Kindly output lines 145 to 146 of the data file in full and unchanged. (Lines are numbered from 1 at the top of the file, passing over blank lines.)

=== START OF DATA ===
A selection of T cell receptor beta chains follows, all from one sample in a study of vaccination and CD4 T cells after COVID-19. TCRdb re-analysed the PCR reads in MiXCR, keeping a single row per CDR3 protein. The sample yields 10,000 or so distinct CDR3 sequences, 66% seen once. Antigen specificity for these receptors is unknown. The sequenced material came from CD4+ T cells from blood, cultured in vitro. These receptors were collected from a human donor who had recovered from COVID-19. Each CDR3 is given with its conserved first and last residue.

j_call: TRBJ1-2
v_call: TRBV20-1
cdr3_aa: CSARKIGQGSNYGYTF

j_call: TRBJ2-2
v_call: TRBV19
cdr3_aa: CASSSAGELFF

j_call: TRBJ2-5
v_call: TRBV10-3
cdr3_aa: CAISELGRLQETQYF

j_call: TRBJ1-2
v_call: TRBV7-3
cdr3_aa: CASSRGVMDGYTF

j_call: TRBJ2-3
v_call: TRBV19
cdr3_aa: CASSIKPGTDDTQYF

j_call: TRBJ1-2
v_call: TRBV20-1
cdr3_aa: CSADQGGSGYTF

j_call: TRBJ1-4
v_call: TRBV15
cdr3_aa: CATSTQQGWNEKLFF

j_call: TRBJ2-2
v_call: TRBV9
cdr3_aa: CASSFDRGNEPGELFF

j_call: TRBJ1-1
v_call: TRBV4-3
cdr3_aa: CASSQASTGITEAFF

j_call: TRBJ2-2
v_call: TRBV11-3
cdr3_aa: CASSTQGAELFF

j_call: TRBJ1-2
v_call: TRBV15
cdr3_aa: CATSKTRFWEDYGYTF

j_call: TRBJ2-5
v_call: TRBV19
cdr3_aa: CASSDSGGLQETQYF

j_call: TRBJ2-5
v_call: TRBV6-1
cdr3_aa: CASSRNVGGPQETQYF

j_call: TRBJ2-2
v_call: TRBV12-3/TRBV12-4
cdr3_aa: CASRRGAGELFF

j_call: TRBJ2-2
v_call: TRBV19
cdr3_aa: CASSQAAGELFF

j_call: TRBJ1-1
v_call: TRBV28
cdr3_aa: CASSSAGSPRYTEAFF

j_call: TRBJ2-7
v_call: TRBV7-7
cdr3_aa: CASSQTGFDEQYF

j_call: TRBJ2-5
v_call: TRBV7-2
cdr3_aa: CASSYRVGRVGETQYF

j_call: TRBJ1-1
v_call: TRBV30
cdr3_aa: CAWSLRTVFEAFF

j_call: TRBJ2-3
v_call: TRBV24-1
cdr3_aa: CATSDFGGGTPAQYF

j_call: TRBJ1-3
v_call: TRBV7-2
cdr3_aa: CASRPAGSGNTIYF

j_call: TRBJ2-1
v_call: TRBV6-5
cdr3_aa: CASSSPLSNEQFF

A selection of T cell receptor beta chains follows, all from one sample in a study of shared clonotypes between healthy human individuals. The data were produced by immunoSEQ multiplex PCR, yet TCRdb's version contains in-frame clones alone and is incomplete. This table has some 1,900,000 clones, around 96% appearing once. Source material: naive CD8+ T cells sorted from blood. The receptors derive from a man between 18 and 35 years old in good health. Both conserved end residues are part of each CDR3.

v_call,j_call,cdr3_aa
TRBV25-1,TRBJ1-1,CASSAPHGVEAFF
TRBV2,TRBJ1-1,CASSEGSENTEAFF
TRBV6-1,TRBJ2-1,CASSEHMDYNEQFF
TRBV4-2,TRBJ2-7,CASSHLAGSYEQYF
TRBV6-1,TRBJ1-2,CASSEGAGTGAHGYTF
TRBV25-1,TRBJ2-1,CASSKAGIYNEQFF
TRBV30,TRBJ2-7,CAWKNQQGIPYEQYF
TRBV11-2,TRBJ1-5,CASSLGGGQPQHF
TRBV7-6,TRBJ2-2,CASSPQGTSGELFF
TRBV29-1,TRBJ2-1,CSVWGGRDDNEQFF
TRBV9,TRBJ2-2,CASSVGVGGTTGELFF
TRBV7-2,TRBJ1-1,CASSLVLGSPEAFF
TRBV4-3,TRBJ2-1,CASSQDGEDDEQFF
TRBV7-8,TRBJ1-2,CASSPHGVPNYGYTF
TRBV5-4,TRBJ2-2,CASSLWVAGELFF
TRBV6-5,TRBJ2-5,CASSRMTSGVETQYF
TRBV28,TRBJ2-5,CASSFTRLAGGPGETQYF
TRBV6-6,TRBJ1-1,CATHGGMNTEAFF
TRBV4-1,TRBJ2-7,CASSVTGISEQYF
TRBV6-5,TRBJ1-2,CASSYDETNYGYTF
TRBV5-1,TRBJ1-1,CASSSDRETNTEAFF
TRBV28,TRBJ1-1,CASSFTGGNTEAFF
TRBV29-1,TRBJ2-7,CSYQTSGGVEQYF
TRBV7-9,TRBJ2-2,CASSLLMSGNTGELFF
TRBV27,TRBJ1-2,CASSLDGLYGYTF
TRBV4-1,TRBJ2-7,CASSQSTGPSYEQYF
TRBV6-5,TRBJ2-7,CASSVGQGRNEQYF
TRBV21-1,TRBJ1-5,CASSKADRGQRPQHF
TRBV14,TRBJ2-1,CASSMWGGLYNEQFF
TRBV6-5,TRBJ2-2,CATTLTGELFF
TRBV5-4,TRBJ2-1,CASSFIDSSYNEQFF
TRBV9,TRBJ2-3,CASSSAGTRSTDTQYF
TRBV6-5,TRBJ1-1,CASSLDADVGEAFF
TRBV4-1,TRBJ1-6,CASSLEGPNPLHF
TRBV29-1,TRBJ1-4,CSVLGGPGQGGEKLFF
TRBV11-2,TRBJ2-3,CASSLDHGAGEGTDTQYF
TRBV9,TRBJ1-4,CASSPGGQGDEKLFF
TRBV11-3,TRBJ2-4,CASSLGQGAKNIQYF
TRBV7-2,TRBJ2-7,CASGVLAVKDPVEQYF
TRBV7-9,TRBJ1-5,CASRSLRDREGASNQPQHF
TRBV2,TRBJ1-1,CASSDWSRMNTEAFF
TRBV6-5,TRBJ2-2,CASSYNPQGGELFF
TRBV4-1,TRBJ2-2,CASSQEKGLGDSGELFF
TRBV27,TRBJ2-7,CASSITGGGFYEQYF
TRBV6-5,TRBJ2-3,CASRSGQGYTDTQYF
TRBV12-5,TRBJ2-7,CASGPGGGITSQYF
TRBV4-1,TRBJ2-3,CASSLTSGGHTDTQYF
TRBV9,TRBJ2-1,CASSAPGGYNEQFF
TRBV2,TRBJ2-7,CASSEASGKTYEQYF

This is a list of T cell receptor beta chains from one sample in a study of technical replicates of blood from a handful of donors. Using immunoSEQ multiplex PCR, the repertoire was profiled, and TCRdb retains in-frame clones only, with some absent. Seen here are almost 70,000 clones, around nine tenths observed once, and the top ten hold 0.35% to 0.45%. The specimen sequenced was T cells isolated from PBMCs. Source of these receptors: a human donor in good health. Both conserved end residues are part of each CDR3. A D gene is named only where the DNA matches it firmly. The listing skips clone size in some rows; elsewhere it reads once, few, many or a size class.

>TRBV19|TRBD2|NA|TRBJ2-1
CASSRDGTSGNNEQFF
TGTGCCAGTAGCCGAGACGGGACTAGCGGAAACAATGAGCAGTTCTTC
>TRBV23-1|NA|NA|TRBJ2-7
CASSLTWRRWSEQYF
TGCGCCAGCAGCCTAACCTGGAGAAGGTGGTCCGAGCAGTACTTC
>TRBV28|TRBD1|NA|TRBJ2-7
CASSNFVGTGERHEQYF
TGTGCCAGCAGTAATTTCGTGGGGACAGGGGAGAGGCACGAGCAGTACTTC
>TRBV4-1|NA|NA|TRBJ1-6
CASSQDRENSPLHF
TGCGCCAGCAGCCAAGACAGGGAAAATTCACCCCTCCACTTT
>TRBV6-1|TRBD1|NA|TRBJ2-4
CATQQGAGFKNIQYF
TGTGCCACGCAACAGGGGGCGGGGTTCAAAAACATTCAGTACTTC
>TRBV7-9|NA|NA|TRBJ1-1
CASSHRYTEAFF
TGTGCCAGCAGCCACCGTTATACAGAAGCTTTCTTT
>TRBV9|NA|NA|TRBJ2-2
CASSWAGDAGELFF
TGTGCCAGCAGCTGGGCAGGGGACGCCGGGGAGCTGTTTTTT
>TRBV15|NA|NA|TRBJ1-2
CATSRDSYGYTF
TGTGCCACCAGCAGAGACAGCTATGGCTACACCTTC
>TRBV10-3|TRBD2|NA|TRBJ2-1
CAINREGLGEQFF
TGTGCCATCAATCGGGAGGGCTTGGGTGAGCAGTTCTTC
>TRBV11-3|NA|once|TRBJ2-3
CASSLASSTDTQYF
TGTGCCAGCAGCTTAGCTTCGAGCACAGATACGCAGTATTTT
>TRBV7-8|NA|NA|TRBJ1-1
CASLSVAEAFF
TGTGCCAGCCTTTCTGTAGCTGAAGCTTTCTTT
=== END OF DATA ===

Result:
CAINREGLGEQFF
TGTGCCATCAATCGGGAGGGCTTGGGTGAGCAGTTCTTC